By Jason A. Smith
Fire officials in Georgia are spreading the word to residents, they have a few more days before burning restrictions are reinstated for the summer.
The Georgia Forestry Commission says the state's burning season will end April 30.
Beginning in May, and ending in September, residents who wish to burn yard debris, or forest land, must obtain a permit before doing so.
Burning restrictions in Georgia are set forth by the state's Environmental Protection Division of the Department of Natural Resources, and enforced by state forestry officials.
According to Jenny Lynn Bruner, the forestry commission's chief ranger for Henry, Butts and Clayton counties, weather conditions in Georgia, in recent years, make strict enforcement of burning guidelines a necessity.
"With the heat we have in the summer, it generates more smog and pollutants in the air when you burn," Bruner explained. "Therefore, prescribed burning is an area where the EPD feels we can cut down during the summer months to improve air quality."
Bruner said Georgia's lack of precipitation last summer, while the state was in the throes of a Level IV drought, placed tighter restrictions on residents' burning abilities, and created a "crazy burn season."
"We had regulations where, in order to burn, the wind speed had to be less than 12 miles per hour, and the relative humidity had to be higher than 30 percent," the chief ranger noted.
Although increased rainfall totals in the Georgia over the last few months have improved the state's drought designation to Level III, Bruner said many residents have still been unable to conduct many of their desired burns.
"We won't issue burn permits when the cloud cover is too low, because it holds the smoke too close to the ground, she said.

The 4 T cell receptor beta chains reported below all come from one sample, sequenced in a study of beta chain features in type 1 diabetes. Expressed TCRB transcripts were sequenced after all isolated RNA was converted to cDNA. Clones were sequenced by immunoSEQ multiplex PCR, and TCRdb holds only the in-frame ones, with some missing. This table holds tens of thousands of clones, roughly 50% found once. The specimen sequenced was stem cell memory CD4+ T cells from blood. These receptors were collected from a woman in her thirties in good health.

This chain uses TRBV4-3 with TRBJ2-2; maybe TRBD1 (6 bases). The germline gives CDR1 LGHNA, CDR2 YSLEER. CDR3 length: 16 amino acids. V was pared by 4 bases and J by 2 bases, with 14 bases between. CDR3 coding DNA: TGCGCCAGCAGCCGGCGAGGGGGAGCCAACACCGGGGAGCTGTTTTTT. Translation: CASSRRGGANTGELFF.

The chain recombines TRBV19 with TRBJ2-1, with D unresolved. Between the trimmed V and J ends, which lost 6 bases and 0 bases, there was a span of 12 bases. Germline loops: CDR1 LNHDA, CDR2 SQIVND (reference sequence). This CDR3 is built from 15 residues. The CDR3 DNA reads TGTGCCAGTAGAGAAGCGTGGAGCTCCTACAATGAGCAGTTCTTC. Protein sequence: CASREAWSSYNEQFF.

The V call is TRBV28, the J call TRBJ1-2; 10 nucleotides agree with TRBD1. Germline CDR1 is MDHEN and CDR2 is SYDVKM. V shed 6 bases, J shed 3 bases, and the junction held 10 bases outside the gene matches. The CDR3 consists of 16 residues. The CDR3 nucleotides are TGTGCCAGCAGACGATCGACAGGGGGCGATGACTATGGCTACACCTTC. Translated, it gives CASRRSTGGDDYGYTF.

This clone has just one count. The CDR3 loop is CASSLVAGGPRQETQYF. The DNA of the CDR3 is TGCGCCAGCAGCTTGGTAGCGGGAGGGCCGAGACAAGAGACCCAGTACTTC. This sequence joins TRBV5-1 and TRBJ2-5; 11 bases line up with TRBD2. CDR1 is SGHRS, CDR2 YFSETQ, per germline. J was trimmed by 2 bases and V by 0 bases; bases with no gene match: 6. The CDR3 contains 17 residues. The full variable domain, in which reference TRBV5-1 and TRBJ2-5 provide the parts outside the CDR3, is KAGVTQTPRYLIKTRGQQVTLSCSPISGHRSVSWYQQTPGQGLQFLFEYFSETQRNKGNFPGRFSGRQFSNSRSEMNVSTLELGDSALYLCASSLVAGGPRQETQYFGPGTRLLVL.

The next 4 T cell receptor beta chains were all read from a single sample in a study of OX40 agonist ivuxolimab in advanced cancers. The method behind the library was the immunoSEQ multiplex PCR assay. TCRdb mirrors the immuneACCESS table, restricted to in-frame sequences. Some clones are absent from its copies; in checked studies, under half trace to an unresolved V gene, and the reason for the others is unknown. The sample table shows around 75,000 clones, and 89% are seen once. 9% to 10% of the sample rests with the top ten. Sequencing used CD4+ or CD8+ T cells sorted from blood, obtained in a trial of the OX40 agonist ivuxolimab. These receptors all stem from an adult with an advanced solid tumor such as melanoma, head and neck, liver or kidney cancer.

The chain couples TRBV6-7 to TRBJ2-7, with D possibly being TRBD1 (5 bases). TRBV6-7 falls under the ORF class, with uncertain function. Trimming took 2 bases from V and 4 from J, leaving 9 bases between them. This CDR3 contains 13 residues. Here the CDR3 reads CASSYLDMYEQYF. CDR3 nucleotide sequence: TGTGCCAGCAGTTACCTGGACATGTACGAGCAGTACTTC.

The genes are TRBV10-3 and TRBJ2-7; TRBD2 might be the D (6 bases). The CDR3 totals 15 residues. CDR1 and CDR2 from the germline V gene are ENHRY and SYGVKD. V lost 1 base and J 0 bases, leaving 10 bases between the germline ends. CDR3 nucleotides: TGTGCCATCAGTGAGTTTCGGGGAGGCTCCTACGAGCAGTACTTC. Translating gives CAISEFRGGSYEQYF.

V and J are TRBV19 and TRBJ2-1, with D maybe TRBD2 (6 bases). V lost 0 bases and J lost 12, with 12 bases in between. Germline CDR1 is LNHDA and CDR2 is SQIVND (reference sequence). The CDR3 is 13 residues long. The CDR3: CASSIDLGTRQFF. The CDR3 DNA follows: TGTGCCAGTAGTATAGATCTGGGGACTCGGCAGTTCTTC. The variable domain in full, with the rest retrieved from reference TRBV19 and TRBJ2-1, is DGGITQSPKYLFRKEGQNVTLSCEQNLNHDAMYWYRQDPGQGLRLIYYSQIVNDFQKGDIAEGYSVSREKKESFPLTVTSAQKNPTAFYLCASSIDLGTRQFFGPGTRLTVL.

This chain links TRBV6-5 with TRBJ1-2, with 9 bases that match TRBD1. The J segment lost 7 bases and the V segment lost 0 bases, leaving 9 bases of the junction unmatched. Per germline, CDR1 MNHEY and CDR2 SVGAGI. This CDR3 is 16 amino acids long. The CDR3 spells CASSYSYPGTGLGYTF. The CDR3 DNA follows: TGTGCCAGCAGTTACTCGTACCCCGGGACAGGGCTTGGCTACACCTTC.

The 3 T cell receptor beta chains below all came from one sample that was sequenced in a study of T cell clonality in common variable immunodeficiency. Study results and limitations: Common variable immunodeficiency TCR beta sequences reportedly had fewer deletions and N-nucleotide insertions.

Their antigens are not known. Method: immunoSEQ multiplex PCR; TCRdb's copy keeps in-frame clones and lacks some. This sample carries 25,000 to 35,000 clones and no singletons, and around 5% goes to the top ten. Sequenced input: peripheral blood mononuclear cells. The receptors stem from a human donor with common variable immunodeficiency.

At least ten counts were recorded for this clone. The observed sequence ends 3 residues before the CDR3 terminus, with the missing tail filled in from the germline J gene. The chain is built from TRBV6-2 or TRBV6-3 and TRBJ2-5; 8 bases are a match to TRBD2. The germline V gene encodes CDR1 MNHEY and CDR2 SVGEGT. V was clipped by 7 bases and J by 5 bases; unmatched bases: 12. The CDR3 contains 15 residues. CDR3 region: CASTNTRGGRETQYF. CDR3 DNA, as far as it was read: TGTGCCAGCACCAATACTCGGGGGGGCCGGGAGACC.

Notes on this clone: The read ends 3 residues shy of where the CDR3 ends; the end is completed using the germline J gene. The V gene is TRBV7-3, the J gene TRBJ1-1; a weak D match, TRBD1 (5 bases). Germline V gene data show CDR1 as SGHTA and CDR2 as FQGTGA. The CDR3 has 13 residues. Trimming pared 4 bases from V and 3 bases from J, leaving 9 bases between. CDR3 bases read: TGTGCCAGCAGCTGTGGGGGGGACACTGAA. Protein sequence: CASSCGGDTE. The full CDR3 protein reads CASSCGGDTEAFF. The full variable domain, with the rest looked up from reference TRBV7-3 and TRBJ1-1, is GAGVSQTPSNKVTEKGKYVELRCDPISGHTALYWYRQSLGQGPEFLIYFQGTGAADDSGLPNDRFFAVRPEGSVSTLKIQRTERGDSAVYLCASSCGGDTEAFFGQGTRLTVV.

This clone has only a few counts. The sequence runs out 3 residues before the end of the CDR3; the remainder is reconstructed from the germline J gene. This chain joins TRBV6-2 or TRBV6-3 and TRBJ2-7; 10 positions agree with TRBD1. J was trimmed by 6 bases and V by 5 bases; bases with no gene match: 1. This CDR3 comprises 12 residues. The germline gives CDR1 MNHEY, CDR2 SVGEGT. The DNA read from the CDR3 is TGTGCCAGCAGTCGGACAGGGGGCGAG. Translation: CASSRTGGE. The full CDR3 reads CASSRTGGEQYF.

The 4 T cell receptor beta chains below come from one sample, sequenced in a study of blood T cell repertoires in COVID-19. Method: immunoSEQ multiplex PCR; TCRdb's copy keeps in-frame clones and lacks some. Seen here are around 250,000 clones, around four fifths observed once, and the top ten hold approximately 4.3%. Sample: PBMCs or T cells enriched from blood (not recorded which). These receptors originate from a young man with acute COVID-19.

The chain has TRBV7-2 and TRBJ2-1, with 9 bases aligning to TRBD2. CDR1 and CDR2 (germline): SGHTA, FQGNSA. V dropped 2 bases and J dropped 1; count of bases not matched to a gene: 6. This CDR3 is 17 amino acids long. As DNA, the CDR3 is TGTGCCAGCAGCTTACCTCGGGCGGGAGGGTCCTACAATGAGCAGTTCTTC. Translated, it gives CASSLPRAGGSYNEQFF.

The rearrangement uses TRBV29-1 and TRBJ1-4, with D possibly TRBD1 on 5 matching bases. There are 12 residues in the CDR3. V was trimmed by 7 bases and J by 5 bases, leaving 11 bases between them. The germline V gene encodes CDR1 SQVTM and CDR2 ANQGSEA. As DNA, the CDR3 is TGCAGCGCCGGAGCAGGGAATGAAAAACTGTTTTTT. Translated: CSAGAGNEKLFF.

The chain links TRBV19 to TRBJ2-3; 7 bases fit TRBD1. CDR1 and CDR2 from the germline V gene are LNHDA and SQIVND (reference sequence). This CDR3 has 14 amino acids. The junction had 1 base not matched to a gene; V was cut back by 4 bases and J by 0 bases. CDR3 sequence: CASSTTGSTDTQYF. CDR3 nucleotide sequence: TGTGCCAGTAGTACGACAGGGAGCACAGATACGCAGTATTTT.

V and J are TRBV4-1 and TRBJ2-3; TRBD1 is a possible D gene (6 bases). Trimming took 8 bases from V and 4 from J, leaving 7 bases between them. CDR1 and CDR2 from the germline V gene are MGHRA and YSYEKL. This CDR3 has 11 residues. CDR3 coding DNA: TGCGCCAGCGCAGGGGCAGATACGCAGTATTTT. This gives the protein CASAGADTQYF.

Despite the efforts of the commission to notify residents of the burning restrictions each year, Bruner said some people still fail to take note of the April 30 deadline.
In those cases, the commission charges a fine, the amount of which is determined by the distance forestry officials must travel to respond to the fire, and how much equipment is needed to extinguish it.
In addition to emphasizing burning restrictions, efforts have begun at the state level to conserve water usage during Georgia's drought.
State Insurance and Fire Safety Commissioner John Oxendine recently extended an emergency directive regarding testing of fire suppression systems. The 120-day extension, which began March 31, gives fire officials the freedom to delay or suspend testing and maintenance of fire protection systems, such as fire hydrants and sprinkler systems.
In a statement Wednesday, Oxendine noted the need to be mindful of weather conditions in Georgia.
"We've had some rainfall this year and conditions have improved in some areas, but our state is still in a severe drought," Oxendine said. "While maintaining a high standard of fire safety is still important, I believe we can do so in a way that will conserve water."
The burn permits issued in Georgia are for natural vegetation only.
The forestry commission operates an automated burn-permit system, for residents who wish to burn piles of yard debris measuring six-feet by six- feet.
The phone number for the permit system is (1-877) 652-2876. Those permits may also be obtained online, at www.gatrees.org.
Henry County residents who plan to burn larger piles, forest land or fields with acreage are asked to call the forestry commission's county unit office, at (770) 954-2003.
Residents who live inside the city limits of McDonough must the City of McDonough Fire Department, to obtain a burn permit after April 30. For more information, visit the EPD's Web site, at www.gaepd.org.